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Comment Re:1,6-Dichloro-yadayadayada (Score 1) 365

Using sucralose doesn't imply that they don't know what they're doing. If you can't eat sucralose, OK--it's not supposed to be for everyone. But the sucralose is there for a reason (masking the bitterness of some other ingredients), and it's not a problem for the vast majority of people who can take sucralose.

Comment But Unicode doesn't standardize the actual glyphs (Score 1) 193

What would the point of this be? In general, Unicode standardizes codepoints and other abstract properties of characters, but it doesn't standardize how the character looks. U+0067 is "g", the "LATIN SMALL LETTER G", but exactly how that looks depends on which font you're using. Or more relevant, many emoji are very different between Android and iOS. I'd think that symbols for food allergies need to look the same everywhere if the point is for them to be used as warnings on food packaging, menus, etc.

Comment Re:Most common error is: PIBMAC (Score 1) 484

The ISO for Home and Pro are the same. If you have a key (a Win 10 key! A Win 7 or 8.n key won't do!), it will install the right edition without asking. If you skip key entry it will give you the choice as what to install. So, no, you can't accidentally grab a Pro ISO and try to install it on a Home version, because the Pro and the Home ISO are one and the same. Only the key makes the difference.

Don't Bring Your Drone To New Zealand 272

NewtonsLaw writes: Personal drones are changing the way some people experience vacations. Instead of toting along a camcorder or a 35mm DSLR, people are starting pack a GoPro and, increasingly, a drone on which to mount it. This is fine if you're going to a drone-friendly country, but be warned that your drone will get you into big trouble in Thailand (where all use of drones by the public is banned outright) and now in New Zealand, where strict new laws regarding the operation of drones (and even tiny toys like the 20g Cheerson CX10) come into effect on August 1.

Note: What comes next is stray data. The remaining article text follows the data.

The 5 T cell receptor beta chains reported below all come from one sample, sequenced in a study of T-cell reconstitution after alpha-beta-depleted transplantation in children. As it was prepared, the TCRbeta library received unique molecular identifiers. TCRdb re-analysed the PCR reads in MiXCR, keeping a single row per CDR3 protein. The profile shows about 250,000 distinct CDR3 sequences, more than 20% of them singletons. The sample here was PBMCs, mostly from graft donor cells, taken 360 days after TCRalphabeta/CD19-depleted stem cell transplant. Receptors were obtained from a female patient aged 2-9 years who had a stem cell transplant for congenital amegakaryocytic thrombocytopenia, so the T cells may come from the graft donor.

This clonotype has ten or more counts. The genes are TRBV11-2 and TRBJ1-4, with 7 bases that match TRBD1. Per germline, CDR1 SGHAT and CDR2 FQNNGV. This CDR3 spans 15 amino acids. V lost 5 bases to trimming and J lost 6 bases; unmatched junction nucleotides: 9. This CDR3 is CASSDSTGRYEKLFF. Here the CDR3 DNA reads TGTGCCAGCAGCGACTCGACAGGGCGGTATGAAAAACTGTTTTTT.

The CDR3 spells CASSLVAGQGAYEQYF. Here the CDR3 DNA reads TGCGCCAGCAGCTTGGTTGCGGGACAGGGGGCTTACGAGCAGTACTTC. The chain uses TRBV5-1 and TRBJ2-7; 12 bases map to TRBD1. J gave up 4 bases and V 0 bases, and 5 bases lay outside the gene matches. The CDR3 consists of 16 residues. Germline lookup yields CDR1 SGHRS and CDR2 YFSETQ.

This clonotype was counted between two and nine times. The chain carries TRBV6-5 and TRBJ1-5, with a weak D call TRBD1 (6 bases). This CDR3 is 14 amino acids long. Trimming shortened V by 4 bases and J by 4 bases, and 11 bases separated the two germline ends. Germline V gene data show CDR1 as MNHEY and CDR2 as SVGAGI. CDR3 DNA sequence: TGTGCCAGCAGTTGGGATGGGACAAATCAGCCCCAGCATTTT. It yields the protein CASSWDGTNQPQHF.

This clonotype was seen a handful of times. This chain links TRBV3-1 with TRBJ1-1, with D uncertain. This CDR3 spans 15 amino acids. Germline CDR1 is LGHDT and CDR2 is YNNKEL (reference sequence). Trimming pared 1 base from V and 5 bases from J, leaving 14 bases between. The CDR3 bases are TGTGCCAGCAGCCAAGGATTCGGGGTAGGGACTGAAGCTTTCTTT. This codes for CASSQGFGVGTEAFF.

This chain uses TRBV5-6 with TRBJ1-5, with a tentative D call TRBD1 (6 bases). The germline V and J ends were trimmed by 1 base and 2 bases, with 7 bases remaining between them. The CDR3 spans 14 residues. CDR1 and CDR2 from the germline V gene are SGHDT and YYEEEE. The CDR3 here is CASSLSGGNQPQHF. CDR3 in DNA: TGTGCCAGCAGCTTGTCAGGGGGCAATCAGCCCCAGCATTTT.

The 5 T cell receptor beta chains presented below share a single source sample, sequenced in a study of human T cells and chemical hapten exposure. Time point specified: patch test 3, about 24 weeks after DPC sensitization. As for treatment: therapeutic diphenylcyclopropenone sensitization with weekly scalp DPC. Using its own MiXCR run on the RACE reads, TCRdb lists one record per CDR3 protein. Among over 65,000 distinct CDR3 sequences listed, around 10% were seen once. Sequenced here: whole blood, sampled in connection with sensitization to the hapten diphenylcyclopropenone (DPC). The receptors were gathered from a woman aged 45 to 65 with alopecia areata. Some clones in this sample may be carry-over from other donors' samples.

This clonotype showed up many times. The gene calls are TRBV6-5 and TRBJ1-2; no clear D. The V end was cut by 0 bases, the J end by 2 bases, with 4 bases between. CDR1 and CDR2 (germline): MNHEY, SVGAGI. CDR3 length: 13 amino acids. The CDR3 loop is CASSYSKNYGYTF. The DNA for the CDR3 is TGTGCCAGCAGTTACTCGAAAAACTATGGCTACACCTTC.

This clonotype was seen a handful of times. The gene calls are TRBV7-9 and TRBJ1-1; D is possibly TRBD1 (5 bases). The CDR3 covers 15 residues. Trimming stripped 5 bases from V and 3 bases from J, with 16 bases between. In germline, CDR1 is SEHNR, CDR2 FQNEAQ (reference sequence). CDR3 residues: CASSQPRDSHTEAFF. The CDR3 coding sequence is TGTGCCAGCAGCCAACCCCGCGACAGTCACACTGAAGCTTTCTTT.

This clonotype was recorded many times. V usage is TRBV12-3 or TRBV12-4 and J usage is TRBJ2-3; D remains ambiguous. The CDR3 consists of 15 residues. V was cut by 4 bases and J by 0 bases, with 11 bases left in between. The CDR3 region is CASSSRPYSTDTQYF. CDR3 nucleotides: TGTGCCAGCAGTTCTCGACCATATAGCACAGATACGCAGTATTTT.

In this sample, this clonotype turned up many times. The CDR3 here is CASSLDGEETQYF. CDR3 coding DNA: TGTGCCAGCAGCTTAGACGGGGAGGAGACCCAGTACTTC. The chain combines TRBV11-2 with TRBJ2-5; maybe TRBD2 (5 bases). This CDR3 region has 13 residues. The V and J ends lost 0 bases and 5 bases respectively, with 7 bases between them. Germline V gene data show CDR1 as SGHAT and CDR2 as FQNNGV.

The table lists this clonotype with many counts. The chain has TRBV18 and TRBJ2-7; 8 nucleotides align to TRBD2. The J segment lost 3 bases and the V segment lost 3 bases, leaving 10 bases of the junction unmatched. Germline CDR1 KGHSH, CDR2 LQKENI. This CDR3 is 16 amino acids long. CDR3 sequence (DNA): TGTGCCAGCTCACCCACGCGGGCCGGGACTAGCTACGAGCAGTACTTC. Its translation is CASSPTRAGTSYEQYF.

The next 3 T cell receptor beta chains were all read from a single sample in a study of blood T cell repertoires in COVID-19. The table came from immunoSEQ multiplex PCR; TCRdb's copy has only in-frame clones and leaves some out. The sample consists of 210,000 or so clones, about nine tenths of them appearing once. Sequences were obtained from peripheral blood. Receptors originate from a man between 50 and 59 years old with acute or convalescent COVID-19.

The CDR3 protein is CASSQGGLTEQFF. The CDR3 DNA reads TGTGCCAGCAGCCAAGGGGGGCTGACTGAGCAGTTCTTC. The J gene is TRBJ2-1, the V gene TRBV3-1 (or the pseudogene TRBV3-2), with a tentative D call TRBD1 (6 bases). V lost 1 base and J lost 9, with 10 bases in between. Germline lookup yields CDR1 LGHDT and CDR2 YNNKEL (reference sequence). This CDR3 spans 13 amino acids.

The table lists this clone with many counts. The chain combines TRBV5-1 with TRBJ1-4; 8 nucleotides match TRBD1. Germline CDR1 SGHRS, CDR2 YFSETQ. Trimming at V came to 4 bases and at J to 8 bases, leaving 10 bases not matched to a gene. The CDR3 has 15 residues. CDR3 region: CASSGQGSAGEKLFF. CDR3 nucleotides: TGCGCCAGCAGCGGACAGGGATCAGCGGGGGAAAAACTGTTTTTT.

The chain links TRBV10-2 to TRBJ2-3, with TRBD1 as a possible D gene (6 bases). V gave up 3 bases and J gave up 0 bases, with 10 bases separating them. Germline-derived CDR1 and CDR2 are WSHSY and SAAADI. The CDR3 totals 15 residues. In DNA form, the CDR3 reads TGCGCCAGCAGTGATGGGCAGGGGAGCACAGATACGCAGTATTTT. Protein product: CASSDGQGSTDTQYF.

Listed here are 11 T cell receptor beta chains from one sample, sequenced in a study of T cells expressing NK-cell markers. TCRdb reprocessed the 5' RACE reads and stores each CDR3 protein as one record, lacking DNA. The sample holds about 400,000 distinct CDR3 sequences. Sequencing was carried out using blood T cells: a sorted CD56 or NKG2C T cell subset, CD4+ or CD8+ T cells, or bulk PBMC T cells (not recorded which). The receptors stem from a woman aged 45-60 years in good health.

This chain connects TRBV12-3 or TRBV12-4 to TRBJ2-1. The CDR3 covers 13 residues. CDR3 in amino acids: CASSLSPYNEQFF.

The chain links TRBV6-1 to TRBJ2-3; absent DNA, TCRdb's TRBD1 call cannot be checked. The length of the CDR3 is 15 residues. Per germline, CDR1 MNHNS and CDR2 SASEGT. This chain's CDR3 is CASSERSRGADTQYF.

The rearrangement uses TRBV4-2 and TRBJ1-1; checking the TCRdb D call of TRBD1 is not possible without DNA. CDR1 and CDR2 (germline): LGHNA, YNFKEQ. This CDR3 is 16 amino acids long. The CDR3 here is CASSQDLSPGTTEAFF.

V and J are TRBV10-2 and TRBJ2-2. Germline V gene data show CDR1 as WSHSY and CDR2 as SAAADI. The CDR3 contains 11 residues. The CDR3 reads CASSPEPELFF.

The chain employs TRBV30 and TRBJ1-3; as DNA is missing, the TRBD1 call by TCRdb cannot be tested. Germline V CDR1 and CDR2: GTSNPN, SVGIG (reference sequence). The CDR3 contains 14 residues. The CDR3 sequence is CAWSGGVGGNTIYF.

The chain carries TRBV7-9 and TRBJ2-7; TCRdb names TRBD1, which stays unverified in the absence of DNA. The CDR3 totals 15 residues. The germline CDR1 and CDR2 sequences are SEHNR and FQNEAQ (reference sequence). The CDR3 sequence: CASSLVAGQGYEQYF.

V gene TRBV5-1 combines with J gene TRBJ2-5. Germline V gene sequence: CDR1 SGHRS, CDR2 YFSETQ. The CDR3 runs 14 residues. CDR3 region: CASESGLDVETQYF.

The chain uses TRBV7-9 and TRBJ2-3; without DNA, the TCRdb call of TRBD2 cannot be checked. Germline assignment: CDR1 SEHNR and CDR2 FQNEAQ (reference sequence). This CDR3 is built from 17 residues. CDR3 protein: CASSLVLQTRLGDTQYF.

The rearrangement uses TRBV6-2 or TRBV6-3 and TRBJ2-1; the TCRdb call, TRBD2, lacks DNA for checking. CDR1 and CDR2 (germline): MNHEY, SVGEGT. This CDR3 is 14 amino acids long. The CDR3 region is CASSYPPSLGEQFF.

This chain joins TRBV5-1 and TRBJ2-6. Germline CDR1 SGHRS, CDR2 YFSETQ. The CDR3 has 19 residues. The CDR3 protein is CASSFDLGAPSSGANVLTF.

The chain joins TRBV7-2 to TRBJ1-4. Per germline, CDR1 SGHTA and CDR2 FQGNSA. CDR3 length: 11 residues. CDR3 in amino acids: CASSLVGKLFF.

Under these new rules, nobody can operate a drone or model aircraft without getting the prior consent of the owner over which property it is intended to fly — and (this is the kicker) also the permission of the occupiers of that property. So you can effectively forget about flying down at the local park, at scenic locations or just about any public place. Even if you could manage to get the prior permission of the land-owner, because we're talking "public place," you'd also have to get the permission of anyone and everyone who was also in the area where you intended to fly.

Other countries have produced far more sane regulations — such as limiting drone and RC model operators to flying no closer than 30m from people or buildings — but New Zealand's CAA have gone right over the top and imposed what amounts to a virtual death-sentence on a hobby that has provided endless, safe fun for people of all ages for more than 50 years. Of course if you are prepared to pay a $600 fee to become "Certified" by CAA then the restrictions on where you can fly are lifted and you don't need those permissions.

Using TSO is like kicking a dead whale down the beach. -- S.C. Johnson